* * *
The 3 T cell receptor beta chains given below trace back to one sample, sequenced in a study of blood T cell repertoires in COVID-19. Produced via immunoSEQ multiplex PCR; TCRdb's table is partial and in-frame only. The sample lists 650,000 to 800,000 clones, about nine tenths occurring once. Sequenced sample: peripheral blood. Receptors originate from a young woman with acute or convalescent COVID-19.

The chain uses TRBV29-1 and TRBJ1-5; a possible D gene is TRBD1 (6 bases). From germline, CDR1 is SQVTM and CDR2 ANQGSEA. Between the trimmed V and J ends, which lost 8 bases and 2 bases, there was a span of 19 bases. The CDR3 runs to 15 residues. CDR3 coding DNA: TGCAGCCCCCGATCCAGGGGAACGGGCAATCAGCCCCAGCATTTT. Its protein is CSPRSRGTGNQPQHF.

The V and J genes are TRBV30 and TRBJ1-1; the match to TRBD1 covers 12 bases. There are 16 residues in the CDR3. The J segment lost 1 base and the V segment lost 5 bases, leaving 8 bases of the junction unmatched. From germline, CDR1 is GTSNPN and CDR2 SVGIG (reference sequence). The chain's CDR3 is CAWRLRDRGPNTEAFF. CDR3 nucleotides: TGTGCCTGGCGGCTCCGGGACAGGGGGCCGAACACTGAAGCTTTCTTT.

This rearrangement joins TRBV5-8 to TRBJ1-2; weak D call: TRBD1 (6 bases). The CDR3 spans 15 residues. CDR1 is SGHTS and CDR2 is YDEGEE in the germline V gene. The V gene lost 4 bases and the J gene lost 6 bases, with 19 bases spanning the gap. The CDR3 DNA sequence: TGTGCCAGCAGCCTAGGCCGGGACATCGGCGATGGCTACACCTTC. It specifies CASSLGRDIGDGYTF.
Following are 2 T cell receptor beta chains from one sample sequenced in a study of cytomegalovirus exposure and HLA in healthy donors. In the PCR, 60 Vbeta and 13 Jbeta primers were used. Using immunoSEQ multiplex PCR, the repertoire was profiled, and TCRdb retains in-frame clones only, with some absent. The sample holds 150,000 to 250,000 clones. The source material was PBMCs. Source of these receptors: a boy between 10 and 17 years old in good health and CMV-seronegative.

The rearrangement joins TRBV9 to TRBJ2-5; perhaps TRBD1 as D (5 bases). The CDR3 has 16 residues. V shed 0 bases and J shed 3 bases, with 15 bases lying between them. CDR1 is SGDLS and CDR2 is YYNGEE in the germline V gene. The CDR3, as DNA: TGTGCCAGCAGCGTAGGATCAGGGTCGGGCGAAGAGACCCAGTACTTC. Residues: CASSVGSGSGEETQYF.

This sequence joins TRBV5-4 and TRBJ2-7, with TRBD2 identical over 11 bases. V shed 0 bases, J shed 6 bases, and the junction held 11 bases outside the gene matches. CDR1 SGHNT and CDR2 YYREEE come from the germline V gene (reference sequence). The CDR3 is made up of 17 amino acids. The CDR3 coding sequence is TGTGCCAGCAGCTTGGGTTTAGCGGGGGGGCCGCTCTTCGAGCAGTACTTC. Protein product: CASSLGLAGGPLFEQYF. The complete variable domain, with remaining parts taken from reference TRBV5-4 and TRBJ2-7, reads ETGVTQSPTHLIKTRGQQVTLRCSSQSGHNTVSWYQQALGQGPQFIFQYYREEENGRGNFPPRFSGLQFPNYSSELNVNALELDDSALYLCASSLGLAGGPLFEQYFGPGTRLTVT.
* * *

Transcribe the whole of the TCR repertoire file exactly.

The 3 T cell receptor beta chains given below trace back to one sample, sequenced in a study of blood T cell repertoires in COVID-19. Produced via immunoSEQ multiplex PCR; TCRdb's table is partial and in-frame only. The sample lists 650,000 to 800,000 clones, about nine tenths occurring once. Sequenced sample: peripheral blood. Receptors originate from a young woman with acute or convalescent COVID-19.

The chain uses TRBV29-1 and TRBJ1-5; a possible D gene is TRBD1 (6 bases). From germline, CDR1 is SQVTM and CDR2 ANQGSEA. Between the trimmed V and J ends, which lost 8 bases and 2 bases, there was a span of 19 bases. The CDR3 runs to 15 residues. CDR3 coding DNA: TGCAGCCCCCGATCCAGGGGAACGGGCAATCAGCCCCAGCATTTT. Its protein is CSPRSRGTGNQPQHF.

The V and J genes are TRBV30 and TRBJ1-1; the match to TRBD1 covers 12 bases. There are 16 residues in the CDR3. The J segment lost 1 base and the V segment lost 5 bases, leaving 8 bases of the junction unmatched. From germline, CDR1 is GTSNPN and CDR2 SVGIG (reference sequence). The chain's CDR3 is CAWRLRDRGPNTEAFF. CDR3 nucleotides: TGTGCCTGGCGGCTCCGGGACAGGGGGCCGAACACTGAAGCTTTCTTT.

This rearrangement joins TRBV5-8 to TRBJ1-2; weak D call: TRBD1 (6 bases). The CDR3 spans 15 residues. CDR1 is SGHTS and CDR2 is YDEGEE in the germline V gene. The V gene lost 4 bases and the J gene lost 6 bases, with 19 bases spanning the gap. The CDR3 DNA sequence: TGTGCCAGCAGCCTAGGCCGGGACATCGGCGATGGCTACACCTTC. It specifies CASSLGRDIGDGYTF.
Following are 2 T cell receptor beta chains from one sample sequenced in a study of cytomegalovirus exposure and HLA in healthy donors. In the PCR, 60 Vbeta and 13 Jbeta primers were used. Using immunoSEQ multiplex PCR, the repertoire was profiled, and TCRdb retains in-frame clones only, with some absent. The sample holds 150,000 to 250,000 clones. The source material was PBMCs. Source of these receptors: a boy between 10 and 17 years old in good health and CMV-seronegative.

The rearrangement joins TRBV9 to TRBJ2-5; perhaps TRBD1 as D (5 bases). The CDR3 has 16 residues. V shed 0 bases and J shed 3 bases, with 15 bases lying between them. CDR1 is SGDLS and CDR2 is YYNGEE in the germline V gene. The CDR3, as DNA: TGTGCCAGCAGCGTAGGATCAGGGTCGGGCGAAGAGACCCAGTACTTC. Residues: CASSVGSGSGEETQYF.

This sequence joins TRBV5-4 and TRBJ2-7, with TRBD2 identical over 11 bases. V shed 0 bases, J shed 6 bases, and the junction held 11 bases outside the gene matches. CDR1 SGHNT and CDR2 YYREEE come from the germline V gene (reference sequence). The CDR3 is made up of 17 amino acids. The CDR3 coding sequence is TGTGCCAGCAGCTTGGGTTTAGCGGGGGGGCCGCTCTTCGAGCAGTACTTC. Protein product: CASSLGLAGGPLFEQYF. The complete variable domain, with remaining parts taken from reference TRBV5-4 and TRBJ2-7, reads ETGVTQSPTHLIKTRGQQVTLRCSSQSGHNTVSWYQQALGQGPQFIFQYYREEENGRGNFPPRFSGLQFPNYSSELNVNALELDDSALYLCASSLGLAGGPLFEQYFGPGTRLTVT.